• Patient consent for publication Not required.

  • Ethics approval This study was approved by the Harvard Pilgrim Health Care Institute Institutional Review Board.

  • Provenance and peer review Not commissioned; externally peer reviewed.

  • Data availability statement All data relevant to the study are included in the article or uploaded as supplementary information.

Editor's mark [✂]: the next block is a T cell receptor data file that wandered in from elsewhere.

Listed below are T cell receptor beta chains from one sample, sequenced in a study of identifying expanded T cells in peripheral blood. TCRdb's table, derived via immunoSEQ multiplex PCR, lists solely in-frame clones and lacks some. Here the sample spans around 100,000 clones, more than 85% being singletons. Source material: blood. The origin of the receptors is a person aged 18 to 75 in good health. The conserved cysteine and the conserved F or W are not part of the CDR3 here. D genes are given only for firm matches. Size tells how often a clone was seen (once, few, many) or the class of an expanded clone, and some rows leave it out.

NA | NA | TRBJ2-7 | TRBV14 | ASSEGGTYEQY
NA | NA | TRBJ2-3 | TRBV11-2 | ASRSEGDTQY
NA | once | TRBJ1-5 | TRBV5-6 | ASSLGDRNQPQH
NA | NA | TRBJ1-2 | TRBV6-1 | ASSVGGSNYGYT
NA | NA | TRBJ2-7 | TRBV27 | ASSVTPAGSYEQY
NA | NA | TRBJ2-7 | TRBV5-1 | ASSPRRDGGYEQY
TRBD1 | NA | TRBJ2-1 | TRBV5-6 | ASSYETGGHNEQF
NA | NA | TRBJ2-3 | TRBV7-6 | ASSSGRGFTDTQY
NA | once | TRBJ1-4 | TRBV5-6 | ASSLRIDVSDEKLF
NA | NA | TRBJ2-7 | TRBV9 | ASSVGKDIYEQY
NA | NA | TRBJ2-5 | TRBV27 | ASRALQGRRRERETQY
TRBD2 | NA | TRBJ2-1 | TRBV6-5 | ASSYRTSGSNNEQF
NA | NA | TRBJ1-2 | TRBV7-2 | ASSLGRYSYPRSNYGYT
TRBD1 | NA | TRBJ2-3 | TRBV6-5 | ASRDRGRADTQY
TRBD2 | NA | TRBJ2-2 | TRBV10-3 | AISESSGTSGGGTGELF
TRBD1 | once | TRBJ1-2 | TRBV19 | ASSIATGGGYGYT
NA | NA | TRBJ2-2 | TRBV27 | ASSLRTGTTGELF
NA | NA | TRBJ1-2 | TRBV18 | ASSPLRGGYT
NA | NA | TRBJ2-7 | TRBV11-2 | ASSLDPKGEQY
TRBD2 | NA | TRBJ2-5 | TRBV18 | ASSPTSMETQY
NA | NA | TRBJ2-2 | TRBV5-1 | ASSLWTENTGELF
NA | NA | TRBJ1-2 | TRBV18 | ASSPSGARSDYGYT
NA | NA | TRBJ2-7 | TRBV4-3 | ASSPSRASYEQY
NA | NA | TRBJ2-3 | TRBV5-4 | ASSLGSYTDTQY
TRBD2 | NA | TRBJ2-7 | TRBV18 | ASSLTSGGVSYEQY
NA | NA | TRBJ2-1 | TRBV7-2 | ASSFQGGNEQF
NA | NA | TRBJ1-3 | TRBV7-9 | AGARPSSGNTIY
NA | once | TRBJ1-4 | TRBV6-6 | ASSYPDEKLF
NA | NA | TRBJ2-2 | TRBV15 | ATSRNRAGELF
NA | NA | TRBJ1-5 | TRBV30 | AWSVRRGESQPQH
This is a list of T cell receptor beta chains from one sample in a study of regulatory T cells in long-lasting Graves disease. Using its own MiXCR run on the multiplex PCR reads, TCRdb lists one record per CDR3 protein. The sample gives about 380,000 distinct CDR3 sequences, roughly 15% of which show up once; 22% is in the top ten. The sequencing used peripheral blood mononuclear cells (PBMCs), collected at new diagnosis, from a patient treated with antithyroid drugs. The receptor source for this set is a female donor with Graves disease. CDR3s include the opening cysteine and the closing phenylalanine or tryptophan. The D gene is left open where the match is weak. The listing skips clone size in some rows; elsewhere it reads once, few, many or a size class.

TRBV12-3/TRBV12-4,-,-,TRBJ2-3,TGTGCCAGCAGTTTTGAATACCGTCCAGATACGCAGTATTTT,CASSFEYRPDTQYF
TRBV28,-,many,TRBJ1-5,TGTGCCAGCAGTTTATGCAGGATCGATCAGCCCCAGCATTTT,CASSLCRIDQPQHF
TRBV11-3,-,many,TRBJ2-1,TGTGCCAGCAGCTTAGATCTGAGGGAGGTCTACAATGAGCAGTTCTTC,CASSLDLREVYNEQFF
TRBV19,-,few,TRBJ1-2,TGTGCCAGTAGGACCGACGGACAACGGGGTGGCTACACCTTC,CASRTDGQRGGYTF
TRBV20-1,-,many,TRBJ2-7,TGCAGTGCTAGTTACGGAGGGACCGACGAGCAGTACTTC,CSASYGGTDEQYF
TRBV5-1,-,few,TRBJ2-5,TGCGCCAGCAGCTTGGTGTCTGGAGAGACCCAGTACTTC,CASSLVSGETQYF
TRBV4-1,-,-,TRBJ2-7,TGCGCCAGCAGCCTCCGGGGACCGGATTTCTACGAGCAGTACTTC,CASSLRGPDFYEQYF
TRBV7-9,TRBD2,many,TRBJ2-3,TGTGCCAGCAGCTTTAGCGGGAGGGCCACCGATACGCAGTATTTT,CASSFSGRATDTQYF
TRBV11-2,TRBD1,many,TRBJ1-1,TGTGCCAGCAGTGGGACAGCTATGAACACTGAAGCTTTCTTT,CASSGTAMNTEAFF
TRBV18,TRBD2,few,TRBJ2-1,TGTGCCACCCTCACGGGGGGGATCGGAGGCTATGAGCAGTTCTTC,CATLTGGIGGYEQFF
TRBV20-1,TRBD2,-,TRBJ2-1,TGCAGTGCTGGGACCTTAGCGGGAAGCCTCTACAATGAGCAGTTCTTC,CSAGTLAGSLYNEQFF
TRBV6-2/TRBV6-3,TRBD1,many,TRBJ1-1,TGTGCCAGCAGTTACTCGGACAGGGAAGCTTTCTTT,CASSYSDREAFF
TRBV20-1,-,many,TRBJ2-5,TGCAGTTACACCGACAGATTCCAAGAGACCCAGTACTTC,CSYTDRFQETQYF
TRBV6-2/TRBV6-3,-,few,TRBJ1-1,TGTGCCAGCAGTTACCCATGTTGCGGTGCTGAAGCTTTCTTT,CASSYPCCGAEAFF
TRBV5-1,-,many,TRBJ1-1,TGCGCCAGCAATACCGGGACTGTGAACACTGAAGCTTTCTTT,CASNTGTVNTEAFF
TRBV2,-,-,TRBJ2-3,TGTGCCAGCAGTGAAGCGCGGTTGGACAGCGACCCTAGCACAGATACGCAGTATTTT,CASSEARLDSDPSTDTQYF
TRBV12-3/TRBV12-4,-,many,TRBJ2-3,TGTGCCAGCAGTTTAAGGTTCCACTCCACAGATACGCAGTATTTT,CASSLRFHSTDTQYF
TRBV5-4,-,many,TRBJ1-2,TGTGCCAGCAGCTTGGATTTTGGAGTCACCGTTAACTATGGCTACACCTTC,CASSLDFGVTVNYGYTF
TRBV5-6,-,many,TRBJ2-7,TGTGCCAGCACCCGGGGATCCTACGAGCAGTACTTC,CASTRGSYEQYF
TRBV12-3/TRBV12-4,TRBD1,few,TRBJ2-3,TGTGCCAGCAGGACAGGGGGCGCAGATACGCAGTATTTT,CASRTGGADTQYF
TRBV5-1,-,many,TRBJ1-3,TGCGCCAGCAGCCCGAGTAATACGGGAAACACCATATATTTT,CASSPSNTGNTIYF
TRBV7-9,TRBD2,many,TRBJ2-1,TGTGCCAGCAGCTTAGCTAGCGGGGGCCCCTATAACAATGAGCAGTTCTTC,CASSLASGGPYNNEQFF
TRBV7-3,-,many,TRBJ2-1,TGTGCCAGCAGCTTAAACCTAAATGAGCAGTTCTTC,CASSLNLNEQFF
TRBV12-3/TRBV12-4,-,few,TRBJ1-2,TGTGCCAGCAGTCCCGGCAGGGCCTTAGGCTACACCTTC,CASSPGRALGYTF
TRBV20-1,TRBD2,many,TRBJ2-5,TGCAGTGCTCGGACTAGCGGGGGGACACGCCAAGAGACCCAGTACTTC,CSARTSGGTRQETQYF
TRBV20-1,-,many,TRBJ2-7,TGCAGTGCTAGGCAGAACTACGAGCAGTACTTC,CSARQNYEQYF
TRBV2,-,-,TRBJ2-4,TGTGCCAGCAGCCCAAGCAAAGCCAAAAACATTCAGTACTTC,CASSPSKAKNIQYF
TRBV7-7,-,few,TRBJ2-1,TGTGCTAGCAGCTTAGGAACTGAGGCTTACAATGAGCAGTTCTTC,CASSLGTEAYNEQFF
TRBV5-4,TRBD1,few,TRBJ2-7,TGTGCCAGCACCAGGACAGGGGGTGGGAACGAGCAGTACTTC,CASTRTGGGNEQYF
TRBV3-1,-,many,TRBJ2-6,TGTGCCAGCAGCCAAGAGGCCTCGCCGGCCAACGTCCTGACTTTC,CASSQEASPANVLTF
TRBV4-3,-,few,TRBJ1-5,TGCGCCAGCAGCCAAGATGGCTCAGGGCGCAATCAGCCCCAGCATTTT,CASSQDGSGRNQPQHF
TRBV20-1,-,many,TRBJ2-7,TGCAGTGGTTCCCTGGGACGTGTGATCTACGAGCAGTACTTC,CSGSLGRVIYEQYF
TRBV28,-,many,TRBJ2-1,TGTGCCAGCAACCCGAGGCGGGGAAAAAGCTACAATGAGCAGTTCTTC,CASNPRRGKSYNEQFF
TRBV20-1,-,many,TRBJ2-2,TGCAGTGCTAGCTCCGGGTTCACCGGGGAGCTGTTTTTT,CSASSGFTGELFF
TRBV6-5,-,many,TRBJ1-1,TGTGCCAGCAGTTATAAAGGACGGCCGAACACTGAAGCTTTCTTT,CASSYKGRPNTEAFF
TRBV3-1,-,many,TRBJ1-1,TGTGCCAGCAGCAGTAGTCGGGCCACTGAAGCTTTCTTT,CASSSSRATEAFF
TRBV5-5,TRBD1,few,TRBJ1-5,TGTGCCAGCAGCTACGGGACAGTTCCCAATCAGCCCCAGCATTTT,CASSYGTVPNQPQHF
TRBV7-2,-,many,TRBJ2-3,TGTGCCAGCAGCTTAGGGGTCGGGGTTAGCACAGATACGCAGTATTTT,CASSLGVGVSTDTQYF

• Supplemental material This content has been supplied by the author(s). It has not been vetted by BMJ Publishing Group Limited (BMJ) and may not have been peer-reviewed. Any opinions or recommendations discussed are solely those of the author(s) and are not endorsed by BMJ. BMJ disclaims all liability and responsibility arising from any reliance placed on the content. Where the content includes any translated material, BMJ does not warrant the accuracy and reliability of the translations (including but not limited to local regulations, clinical guidelines, terminology, drug names and drug dosages), and is not responsible for any error and/or omissions arising from translation and adaptation or otherwise.